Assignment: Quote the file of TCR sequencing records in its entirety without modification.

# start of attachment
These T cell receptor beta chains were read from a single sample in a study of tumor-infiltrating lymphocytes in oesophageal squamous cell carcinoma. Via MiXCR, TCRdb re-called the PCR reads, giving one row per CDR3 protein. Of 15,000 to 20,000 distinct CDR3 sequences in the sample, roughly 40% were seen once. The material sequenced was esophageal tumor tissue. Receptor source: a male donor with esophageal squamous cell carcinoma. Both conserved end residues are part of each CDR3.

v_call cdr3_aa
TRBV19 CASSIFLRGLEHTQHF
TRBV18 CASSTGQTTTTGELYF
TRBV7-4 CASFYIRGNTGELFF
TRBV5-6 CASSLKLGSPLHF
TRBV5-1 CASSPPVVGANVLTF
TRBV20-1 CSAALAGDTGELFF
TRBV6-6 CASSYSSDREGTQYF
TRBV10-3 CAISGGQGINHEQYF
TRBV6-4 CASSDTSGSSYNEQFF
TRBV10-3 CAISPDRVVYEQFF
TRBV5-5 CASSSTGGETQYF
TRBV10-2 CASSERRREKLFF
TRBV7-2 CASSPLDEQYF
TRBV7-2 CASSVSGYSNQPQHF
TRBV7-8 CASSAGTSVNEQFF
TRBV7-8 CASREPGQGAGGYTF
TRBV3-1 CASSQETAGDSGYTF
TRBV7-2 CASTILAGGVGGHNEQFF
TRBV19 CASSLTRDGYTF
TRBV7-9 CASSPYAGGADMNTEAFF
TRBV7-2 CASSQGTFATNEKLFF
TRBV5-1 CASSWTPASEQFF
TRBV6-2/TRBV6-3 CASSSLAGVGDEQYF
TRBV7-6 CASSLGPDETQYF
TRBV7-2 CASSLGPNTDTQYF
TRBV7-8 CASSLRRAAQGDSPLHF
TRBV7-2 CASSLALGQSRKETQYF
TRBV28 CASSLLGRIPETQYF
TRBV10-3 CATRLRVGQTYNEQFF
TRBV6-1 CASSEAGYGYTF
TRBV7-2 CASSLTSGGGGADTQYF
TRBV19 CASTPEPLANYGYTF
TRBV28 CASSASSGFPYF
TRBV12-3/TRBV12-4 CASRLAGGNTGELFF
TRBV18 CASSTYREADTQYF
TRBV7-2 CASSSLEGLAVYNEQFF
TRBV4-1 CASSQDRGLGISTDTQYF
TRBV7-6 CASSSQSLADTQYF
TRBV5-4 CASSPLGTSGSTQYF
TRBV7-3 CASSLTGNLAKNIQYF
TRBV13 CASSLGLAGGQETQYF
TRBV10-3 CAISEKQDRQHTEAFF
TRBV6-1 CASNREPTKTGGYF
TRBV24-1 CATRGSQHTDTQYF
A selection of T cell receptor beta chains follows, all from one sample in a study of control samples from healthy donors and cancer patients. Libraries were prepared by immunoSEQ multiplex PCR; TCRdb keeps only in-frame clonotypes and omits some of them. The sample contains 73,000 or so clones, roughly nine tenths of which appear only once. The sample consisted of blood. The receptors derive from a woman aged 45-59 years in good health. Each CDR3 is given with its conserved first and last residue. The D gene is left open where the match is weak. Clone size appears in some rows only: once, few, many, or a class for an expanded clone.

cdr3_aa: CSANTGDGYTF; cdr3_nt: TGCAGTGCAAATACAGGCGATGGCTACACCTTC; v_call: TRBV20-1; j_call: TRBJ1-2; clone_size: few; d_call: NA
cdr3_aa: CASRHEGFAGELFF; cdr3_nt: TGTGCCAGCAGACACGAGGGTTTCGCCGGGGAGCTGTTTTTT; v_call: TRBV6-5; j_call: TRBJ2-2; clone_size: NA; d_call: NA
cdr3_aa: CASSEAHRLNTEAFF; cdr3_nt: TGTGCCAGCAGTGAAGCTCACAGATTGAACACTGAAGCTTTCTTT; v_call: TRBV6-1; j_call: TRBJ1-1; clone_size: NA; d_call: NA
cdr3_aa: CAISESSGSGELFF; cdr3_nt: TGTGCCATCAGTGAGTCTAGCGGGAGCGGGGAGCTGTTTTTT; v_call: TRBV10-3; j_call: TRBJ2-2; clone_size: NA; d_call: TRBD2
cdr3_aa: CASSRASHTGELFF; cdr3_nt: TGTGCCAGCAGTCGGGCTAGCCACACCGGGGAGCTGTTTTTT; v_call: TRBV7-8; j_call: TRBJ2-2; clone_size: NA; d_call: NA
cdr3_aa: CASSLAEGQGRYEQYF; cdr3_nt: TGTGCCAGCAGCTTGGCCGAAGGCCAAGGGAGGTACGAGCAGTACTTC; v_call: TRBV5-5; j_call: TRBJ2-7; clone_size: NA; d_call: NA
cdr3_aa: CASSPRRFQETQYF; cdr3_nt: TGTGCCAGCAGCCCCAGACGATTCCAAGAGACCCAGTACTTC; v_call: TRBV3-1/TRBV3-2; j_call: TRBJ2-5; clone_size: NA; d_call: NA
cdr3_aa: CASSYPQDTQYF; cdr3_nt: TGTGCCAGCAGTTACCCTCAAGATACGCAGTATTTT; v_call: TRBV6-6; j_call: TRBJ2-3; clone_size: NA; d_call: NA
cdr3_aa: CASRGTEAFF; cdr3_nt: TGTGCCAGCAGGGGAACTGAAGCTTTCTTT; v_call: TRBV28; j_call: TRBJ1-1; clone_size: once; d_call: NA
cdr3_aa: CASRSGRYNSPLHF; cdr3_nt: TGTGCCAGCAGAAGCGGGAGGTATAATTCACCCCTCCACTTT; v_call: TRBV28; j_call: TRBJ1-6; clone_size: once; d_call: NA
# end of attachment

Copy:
These T cell receptor beta chains were read from a single sample in a study of tumor-infiltrating lymphocytes in oesophageal squamous cell carcinoma. Via MiXCR, TCRdb re-called the PCR reads, giving one row per CDR3 protein. Of 15,000 to 20,000 distinct CDR3 sequences in the sample, roughly 40% were seen once. The material sequenced was esophageal tumor tissue. Receptor source: a male donor with esophageal squamous cell carcinoma. Both conserved end residues are part of each CDR3.

v_call cdr3_aa
TRBV19 CASSIFLRGLEHTQHF
TRBV18 CASSTGQTTTTGELYF
TRBV7-4 CASFYIRGNTGELFF
TRBV5-6 CASSLKLGSPLHF
TRBV5-1 CASSPPVVGANVLTF
TRBV20-1 CSAALAGDTGELFF
TRBV6-6 CASSYSSDREGTQYF
TRBV10-3 CAISGGQGINHEQYF
TRBV6-4 CASSDTSGSSYNEQFF
TRBV10-3 CAISPDRVVYEQFF
TRBV5-5 CASSSTGGETQYF
TRBV10-2 CASSERRREKLFF
TRBV7-2 CASSPLDEQYF
TRBV7-2 CASSVSGYSNQPQHF
TRBV7-8 CASSAGTSVNEQFF
TRBV7-8 CASREPGQGAGGYTF
TRBV3-1 CASSQETAGDSGYTF
TRBV7-2 CASTILAGGVGGHNEQFF
TRBV19 CASSLTRDGYTF
TRBV7-9 CASSPYAGGADMNTEAFF
TRBV7-2 CASSQGTFATNEKLFF
TRBV5-1 CASSWTPASEQFF
TRBV6-2/TRBV6-3 CASSSLAGVGDEQYF
TRBV7-6 CASSLGPDETQYF
TRBV7-2 CASSLGPNTDTQYF
TRBV7-8 CASSLRRAAQGDSPLHF
TRBV7-2 CASSLALGQSRKETQYF
TRBV28 CASSLLGRIPETQYF
TRBV10-3 CATRLRVGQTYNEQFF
TRBV6-1 CASSEAGYGYTF
TRBV7-2 CASSLTSGGGGADTQYF
TRBV19 CASTPEPLANYGYTF
TRBV28 CASSASSGFPYF
TRBV12-3/TRBV12-4 CASRLAGGNTGELFF
TRBV18 CASSTYREADTQYF
TRBV7-2 CASSSLEGLAVYNEQFF
TRBV4-1 CASSQDRGLGISTDTQYF
TRBV7-6 CASSSQSLADTQYF
TRBV5-4 CASSPLGTSGSTQYF
TRBV7-3 CASSLTGNLAKNIQYF
TRBV13 CASSLGLAGGQETQYF
TRBV10-3 CAISEKQDRQHTEAFF
TRBV6-1 CASNREPTKTGGYF
TRBV24-1 CATRGSQHTDTQYF
A selection of T cell receptor beta chains follows, all from one sample in a study of control samples from healthy donors and cancer patients. Libraries were prepared by immunoSEQ multiplex PCR; TCRdb keeps only in-frame clonotypes and omits some of them. The sample contains 73,000 or so clones, roughly nine tenths of which appear only once. The sample consisted of blood. The receptors derive from a woman aged 45-59 years in good health. Each CDR3 is given with its conserved first and last residue. The D gene is left open where the match is weak. Clone size appears in some rows only: once, few, many, or a class for an expanded clone.

cdr3_aa: CSANTGDGYTF; cdr3_nt: TGCAGTGCAAATACAGGCGATGGCTACACCTTC; v_call: TRBV20-1; j_call: TRBJ1-2; clone_size: few; d_call: NA
cdr3_aa: CASRHEGFAGELFF; cdr3_nt: TGTGCCAGCAGACACGAGGGTTTCGCCGGGGAGCTGTTTTTT; v_call: TRBV6-5; j_call: TRBJ2-2; clone_size: NA; d_call: NA
cdr3_aa: CASSEAHRLNTEAFF; cdr3_nt: TGTGCCAGCAGTGAAGCTCACAGATTGAACACTGAAGCTTTCTTT; v_call: TRBV6-1; j_call: TRBJ1-1; clone_size: NA; d_call: NA
cdr3_aa: CAISESSGSGELFF; cdr3_nt: TGTGCCATCAGTGAGTCTAGCGGGAGCGGGGAGCTGTTTTTT; v_call: TRBV10-3; j_call: TRBJ2-2; clone_size: NA; d_call: TRBD2
cdr3_aa: CASSRASHTGELFF; cdr3_nt: TGTGCCAGCAGTCGGGCTAGCCACACCGGGGAGCTGTTTTTT; v_call: TRBV7-8; j_call: TRBJ2-2; clone_size: NA; d_call: NA
cdr3_aa: CASSLAEGQGRYEQYF; cdr3_nt: TGTGCCAGCAGCTTGGCCGAAGGCCAAGGGAGGTACGAGCAGTACTTC; v_call: TRBV5-5; j_call: TRBJ2-7; clone_size: NA; d_call: NA
cdr3_aa: CASSPRRFQETQYF; cdr3_nt: TGTGCCAGCAGCCCCAGACGATTCCAAGAGACCCAGTACTTC; v_call: TRBV3-1/TRBV3-2; j_call: TRBJ2-5; clone_size: NA; d_call: NA
cdr3_aa: CASSYPQDTQYF; cdr3_nt: TGTGCCAGCAGTTACCCTCAAGATACGCAGTATTTT; v_call: TRBV6-6; j_call: TRBJ2-3; clone_size: NA; d_call: NA
cdr3_aa: CASRGTEAFF; cdr3_nt: TGTGCCAGCAGGGGAACTGAAGCTTTCTTT; v_call: TRBV28; j_call: TRBJ1-1; clone_size: once; d_call: NA
cdr3_aa: CASRSGRYNSPLHF; cdr3_nt: TGTGCCAGCAGAAGCGGGAGGTATAATTCACCCCTCCACTTT; v_call: TRBV28; j_call: TRBJ1-6; clone_size: once; d_call: NA